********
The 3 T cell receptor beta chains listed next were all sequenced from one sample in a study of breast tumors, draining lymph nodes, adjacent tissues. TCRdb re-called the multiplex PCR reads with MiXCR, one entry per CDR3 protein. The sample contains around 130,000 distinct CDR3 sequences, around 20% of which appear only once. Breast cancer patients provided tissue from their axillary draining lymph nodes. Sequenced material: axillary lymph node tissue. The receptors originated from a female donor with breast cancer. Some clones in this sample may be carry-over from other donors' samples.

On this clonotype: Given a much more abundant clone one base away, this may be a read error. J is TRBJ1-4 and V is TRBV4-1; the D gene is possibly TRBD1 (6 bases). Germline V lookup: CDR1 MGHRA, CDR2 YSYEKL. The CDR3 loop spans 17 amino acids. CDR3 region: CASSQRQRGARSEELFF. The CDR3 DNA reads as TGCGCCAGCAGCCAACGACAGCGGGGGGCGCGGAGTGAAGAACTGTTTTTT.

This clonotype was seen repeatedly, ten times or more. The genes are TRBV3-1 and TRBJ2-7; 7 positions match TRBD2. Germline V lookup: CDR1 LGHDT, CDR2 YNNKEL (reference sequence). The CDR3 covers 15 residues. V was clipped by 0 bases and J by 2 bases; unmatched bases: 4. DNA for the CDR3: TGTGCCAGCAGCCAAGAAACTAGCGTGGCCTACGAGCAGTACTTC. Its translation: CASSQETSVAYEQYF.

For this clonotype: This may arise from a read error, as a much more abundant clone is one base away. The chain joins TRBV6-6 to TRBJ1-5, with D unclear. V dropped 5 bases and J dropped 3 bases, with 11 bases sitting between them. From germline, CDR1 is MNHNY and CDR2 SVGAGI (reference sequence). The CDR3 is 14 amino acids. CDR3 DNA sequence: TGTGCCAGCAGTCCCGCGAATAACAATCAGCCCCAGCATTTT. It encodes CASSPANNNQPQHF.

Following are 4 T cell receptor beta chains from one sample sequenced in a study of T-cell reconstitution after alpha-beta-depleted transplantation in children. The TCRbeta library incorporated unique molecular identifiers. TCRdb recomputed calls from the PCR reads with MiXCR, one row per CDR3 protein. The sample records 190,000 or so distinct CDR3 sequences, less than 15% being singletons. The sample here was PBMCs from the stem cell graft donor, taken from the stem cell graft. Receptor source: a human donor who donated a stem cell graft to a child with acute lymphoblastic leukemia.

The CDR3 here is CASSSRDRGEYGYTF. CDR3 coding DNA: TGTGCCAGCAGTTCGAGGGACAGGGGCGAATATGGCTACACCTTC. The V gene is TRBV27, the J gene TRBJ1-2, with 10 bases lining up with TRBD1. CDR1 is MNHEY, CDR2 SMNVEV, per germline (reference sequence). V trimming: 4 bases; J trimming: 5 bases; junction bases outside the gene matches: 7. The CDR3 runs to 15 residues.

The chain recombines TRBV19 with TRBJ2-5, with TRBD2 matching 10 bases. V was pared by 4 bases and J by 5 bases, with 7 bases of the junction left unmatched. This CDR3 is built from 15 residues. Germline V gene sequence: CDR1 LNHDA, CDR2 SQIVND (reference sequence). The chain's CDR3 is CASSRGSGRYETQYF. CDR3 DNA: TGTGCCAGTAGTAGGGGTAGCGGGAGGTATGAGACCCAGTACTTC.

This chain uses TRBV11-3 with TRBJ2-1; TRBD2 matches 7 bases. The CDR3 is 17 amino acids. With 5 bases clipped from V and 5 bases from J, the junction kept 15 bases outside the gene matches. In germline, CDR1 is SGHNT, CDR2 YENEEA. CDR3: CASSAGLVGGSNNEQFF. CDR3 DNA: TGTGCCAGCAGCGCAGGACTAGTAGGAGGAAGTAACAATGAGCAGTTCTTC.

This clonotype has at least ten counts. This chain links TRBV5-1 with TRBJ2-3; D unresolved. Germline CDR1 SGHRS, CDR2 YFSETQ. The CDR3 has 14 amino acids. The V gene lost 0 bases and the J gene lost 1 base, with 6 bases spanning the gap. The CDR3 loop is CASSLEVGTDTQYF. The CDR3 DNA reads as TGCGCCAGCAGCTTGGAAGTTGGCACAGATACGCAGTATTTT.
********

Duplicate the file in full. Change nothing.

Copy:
The 3 T cell receptor beta chains listed next were all sequenced from one sample in a study of breast tumors, draining lymph nodes, adjacent tissues. TCRdb re-called the multiplex PCR reads with MiXCR, one entry per CDR3 protein. The sample contains around 130,000 distinct CDR3 sequences, around 20% of which appear only once. Breast cancer patients provided tissue from their axillary draining lymph nodes. Sequenced material: axillary lymph node tissue. The receptors originated from a female donor with breast cancer. Some clones in this sample may be carry-over from other donors' samples.

On this clonotype: Given a much more abundant clone one base away, this may be a read error. J is TRBJ1-4 and V is TRBV4-1; the D gene is possibly TRBD1 (6 bases). Germline V lookup: CDR1 MGHRA, CDR2 YSYEKL. The CDR3 loop spans 17 amino acids. CDR3 region: CASSQRQRGARSEELFF. The CDR3 DNA reads as TGCGCCAGCAGCCAACGACAGCGGGGGGCGCGGAGTGAAGAACTGTTTTTT.

This clonotype was seen repeatedly, ten times or more. The genes are TRBV3-1 and TRBJ2-7; 7 positions match TRBD2. Germline V lookup: CDR1 LGHDT, CDR2 YNNKEL (reference sequence). The CDR3 covers 15 residues. V was clipped by 0 bases and J by 2 bases; unmatched bases: 4. DNA for the CDR3: TGTGCCAGCAGCCAAGAAACTAGCGTGGCCTACGAGCAGTACTTC. Its translation: CASSQETSVAYEQYF.

For this clonotype: This may arise from a read error, as a much more abundant clone is one base away. The chain joins TRBV6-6 to TRBJ1-5, with D unclear. V dropped 5 bases and J dropped 3 bases, with 11 bases sitting between them. From germline, CDR1 is MNHNY and CDR2 SVGAGI (reference sequence). The CDR3 is 14 amino acids. CDR3 DNA sequence: TGTGCCAGCAGTCCCGCGAATAACAATCAGCCCCAGCATTTT. It encodes CASSPANNNQPQHF.

Following are 4 T cell receptor beta chains from one sample sequenced in a study of T-cell reconstitution after alpha-beta-depleted transplantation in children. The TCRbeta library incorporated unique molecular identifiers. TCRdb recomputed calls from the PCR reads with MiXCR, one row per CDR3 protein. The sample records 190,000 or so distinct CDR3 sequences, less than 15% being singletons. The sample here was PBMCs from the stem cell graft donor, taken from the stem cell graft. Receptor source: a human donor who donated a stem cell graft to a child with acute lymphoblastic leukemia.

The CDR3 here is CASSSRDRGEYGYTF. CDR3 coding DNA: TGTGCCAGCAGTTCGAGGGACAGGGGCGAATATGGCTACACCTTC. The V gene is TRBV27, the J gene TRBJ1-2, with 10 bases lining up with TRBD1. CDR1 is MNHEY, CDR2 SMNVEV, per germline (reference sequence). V trimming: 4 bases; J trimming: 5 bases; junction bases outside the gene matches: 7. The CDR3 runs to 15 residues.

The chain recombines TRBV19 with TRBJ2-5, with TRBD2 matching 10 bases. V was pared by 4 bases and J by 5 bases, with 7 bases of the junction left unmatched. This CDR3 is built from 15 residues. Germline V gene sequence: CDR1 LNHDA, CDR2 SQIVND (reference sequence). The chain's CDR3 is CASSRGSGRYETQYF. CDR3 DNA: TGTGCCAGTAGTAGGGGTAGCGGGAGGTATGAGACCCAGTACTTC.

This chain uses TRBV11-3 with TRBJ2-1; TRBD2 matches 7 bases. The CDR3 is 17 amino acids. With 5 bases clipped from V and 5 bases from J, the junction kept 15 bases outside the gene matches. In germline, CDR1 is SGHNT, CDR2 YENEEA. CDR3: CASSAGLVGGSNNEQFF. CDR3 DNA: TGTGCCAGCAGCGCAGGACTAGTAGGAGGAAGTAACAATGAGCAGTTCTTC.

This clonotype has at least ten counts. This chain links TRBV5-1 with TRBJ2-3; D unresolved. Germline CDR1 SGHRS, CDR2 YFSETQ. The CDR3 has 14 amino acids. The V gene lost 0 bases and the J gene lost 1 base, with 6 bases spanning the gap. The CDR3 loop is CASSLEVGTDTQYF. The CDR3 DNA reads as TGCGCCAGCAGCTTGGAAGTTGGCACAGATACGCAGTATTTT.